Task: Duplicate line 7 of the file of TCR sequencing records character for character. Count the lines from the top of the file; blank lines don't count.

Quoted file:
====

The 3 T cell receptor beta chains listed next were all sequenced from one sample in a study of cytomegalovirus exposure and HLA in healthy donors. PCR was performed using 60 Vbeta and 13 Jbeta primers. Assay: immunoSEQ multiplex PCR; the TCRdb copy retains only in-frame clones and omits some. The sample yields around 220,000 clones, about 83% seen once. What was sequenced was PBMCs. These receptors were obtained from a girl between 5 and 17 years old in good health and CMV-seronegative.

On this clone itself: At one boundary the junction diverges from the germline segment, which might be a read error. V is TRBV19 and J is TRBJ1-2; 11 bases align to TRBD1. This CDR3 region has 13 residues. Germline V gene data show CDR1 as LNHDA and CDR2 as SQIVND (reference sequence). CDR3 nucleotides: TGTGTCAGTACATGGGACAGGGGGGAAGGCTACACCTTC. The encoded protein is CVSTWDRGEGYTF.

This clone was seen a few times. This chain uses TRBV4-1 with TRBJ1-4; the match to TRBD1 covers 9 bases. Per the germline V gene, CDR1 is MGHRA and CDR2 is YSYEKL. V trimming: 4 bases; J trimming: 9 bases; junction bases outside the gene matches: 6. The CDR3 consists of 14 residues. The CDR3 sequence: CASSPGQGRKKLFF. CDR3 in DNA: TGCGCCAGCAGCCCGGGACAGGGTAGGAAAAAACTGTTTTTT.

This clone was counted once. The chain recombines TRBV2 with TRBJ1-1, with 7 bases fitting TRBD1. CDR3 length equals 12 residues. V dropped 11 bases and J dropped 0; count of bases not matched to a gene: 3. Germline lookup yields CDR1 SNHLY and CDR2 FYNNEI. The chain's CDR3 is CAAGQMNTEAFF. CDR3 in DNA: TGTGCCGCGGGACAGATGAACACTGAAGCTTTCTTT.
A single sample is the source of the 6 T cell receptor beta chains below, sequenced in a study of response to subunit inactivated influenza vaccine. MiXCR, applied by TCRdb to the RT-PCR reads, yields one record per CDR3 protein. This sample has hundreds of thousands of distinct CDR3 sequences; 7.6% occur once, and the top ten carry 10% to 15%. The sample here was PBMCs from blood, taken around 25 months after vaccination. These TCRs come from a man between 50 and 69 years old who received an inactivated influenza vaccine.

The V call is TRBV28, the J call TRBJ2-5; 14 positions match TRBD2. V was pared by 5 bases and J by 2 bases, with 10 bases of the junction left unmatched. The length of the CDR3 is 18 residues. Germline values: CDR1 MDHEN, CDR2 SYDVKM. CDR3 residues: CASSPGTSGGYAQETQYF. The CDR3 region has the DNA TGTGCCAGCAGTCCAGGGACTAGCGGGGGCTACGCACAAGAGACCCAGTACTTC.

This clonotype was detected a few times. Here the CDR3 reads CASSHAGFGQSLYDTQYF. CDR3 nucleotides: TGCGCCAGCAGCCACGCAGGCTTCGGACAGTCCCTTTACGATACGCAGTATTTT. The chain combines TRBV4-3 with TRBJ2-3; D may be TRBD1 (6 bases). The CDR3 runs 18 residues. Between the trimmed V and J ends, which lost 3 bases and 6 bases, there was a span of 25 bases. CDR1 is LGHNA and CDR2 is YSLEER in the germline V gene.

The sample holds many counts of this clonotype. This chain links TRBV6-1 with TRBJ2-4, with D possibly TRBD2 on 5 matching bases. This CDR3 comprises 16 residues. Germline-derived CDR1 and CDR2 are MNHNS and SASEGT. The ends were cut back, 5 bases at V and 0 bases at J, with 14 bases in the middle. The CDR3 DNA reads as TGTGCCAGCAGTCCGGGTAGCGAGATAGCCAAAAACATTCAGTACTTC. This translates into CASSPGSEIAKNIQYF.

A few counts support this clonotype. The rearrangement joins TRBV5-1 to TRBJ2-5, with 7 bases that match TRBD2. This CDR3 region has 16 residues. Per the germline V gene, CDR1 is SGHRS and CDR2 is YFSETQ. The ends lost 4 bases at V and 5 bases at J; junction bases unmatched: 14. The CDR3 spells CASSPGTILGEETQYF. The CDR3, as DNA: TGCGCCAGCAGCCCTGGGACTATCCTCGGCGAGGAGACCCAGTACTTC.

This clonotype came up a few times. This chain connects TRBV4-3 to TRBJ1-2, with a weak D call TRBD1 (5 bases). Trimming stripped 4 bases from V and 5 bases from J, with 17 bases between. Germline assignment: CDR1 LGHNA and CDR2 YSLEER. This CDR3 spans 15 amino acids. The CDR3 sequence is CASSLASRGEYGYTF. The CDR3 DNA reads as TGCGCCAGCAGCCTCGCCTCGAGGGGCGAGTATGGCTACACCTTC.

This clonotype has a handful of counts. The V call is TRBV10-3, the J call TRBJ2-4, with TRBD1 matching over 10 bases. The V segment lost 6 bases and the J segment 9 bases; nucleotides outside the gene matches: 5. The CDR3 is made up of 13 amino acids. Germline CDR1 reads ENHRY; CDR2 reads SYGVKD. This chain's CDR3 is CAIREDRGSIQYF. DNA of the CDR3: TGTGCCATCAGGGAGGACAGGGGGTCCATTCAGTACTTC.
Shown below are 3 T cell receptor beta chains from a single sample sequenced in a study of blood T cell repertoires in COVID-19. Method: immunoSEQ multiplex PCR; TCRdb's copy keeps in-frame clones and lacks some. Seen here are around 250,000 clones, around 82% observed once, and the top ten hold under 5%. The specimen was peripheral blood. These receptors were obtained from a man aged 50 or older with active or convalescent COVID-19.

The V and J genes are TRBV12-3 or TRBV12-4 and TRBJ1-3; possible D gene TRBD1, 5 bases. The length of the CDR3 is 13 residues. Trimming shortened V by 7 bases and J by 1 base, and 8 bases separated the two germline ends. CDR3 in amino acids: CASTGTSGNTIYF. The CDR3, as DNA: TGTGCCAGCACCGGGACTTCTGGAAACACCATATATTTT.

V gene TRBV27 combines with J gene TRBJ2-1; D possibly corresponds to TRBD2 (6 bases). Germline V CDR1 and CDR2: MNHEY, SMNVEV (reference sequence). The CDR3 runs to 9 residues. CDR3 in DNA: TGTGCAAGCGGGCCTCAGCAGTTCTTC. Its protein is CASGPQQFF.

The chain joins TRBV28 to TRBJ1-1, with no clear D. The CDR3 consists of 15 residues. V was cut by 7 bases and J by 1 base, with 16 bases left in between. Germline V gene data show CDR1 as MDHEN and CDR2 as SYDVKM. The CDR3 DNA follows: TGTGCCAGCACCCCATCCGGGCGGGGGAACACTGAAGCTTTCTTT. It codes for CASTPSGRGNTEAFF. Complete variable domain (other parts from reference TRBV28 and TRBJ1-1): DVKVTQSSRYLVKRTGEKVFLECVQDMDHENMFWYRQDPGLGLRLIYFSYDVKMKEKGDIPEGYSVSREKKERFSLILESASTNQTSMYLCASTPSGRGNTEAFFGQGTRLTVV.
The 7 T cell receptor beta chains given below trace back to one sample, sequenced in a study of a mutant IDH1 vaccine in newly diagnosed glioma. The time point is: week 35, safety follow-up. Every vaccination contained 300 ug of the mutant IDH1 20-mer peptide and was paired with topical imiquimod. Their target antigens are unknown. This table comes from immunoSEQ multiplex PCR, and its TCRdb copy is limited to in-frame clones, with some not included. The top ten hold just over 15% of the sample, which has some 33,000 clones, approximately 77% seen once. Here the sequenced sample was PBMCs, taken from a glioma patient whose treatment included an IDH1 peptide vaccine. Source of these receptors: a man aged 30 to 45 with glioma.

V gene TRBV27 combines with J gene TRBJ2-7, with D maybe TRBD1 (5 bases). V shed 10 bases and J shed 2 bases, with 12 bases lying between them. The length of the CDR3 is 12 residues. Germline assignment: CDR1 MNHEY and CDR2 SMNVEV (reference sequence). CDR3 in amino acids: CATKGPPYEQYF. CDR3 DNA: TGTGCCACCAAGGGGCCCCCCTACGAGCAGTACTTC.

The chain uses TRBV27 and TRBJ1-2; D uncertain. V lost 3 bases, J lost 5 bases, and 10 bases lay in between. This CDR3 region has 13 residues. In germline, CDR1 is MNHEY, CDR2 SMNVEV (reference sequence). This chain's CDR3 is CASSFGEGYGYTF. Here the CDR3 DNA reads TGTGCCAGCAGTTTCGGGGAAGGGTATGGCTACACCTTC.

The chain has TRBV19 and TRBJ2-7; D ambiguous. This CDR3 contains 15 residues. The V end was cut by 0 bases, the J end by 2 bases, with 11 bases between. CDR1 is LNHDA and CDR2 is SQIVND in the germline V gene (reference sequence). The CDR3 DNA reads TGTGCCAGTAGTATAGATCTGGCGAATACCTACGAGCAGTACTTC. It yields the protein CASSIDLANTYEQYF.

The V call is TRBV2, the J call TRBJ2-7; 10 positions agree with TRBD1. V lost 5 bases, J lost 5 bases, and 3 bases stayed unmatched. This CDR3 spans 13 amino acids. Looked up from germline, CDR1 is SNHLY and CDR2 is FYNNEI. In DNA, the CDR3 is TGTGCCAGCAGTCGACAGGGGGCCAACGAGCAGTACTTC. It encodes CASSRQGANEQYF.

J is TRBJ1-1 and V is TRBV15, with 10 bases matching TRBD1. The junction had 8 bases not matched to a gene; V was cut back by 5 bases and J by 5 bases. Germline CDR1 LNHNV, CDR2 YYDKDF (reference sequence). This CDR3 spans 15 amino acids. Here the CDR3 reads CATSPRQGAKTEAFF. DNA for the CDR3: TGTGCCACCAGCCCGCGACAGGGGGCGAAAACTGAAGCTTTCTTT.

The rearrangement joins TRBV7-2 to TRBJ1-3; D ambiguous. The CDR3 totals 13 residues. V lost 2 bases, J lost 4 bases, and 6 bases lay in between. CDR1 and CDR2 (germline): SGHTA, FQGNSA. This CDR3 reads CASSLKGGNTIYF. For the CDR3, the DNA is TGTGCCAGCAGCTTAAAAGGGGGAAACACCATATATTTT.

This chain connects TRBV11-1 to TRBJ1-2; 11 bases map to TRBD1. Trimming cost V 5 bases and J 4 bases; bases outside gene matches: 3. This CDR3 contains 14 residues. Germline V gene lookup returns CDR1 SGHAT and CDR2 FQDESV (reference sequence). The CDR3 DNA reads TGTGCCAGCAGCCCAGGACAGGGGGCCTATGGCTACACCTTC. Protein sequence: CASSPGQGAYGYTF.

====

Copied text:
This clonotype was detected a few times. Here the CDR3 reads CASSHAGFGQSLYDTQYF. CDR3 nucleotides: TGCGCCAGCAGCCACGCAGGCTTCGGACAGTCCCTTTACGATACGCAGTATTTT. The chain combines TRBV4-3 with TRBJ2-3; D may be TRBD1 (6 bases). The CDR3 runs 18 residues. Between the trimmed V and J ends, which lost 3 bases and 6 bases, there was a span of 25 bases. CDR1 is LGHNA and CDR2 is YSLEER in the germline V gene.